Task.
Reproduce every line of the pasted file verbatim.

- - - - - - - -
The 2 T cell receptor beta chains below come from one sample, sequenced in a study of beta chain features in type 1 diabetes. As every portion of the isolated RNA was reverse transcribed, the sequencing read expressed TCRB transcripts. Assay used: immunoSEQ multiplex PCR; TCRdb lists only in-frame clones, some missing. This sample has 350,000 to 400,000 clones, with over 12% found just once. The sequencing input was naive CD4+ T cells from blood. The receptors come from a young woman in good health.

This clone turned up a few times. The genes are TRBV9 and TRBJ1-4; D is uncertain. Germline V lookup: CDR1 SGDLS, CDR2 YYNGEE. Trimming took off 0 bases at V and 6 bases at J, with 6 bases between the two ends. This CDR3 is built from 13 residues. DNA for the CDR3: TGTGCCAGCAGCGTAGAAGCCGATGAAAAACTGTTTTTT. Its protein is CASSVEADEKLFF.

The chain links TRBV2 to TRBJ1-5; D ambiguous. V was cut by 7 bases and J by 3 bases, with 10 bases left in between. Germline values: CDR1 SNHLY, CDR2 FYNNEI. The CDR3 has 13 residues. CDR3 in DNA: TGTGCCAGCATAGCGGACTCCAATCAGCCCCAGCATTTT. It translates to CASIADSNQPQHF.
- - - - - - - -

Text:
The 2 T cell receptor beta chains below come from one sample, sequenced in a study of beta chain features in type 1 diabetes. As every portion of the isolated RNA was reverse transcribed, the sequencing read expressed TCRB transcripts. Assay used: immunoSEQ multiplex PCR; TCRdb lists only in-frame clones, some missing. This sample has 350,000 to 400,000 clones, with over 12% found just once. The sequencing input was naive CD4+ T cells from blood. The receptors come from a young woman in good health.

This clone turned up a few times. The genes are TRBV9 and TRBJ1-4; D is uncertain. Germline V lookup: CDR1 SGDLS, CDR2 YYNGEE. Trimming took off 0 bases at V and 6 bases at J, with 6 bases between the two ends. This CDR3 is built from 13 residues. DNA for the CDR3: TGTGCCAGCAGCGTAGAAGCCGATGAAAAACTGTTTTTT. Its protein is CASSVEADEKLFF.

The chain links TRBV2 to TRBJ1-5; D ambiguous. V was cut by 7 bases and J by 3 bases, with 10 bases left in between. Germline values: CDR1 SNHLY, CDR2 FYNNEI. The CDR3 has 13 residues. CDR3 in DNA: TGTGCCAGCATAGCGGACTCCAATCAGCCCCAGCATTTT. It translates to CASIADSNQPQHF.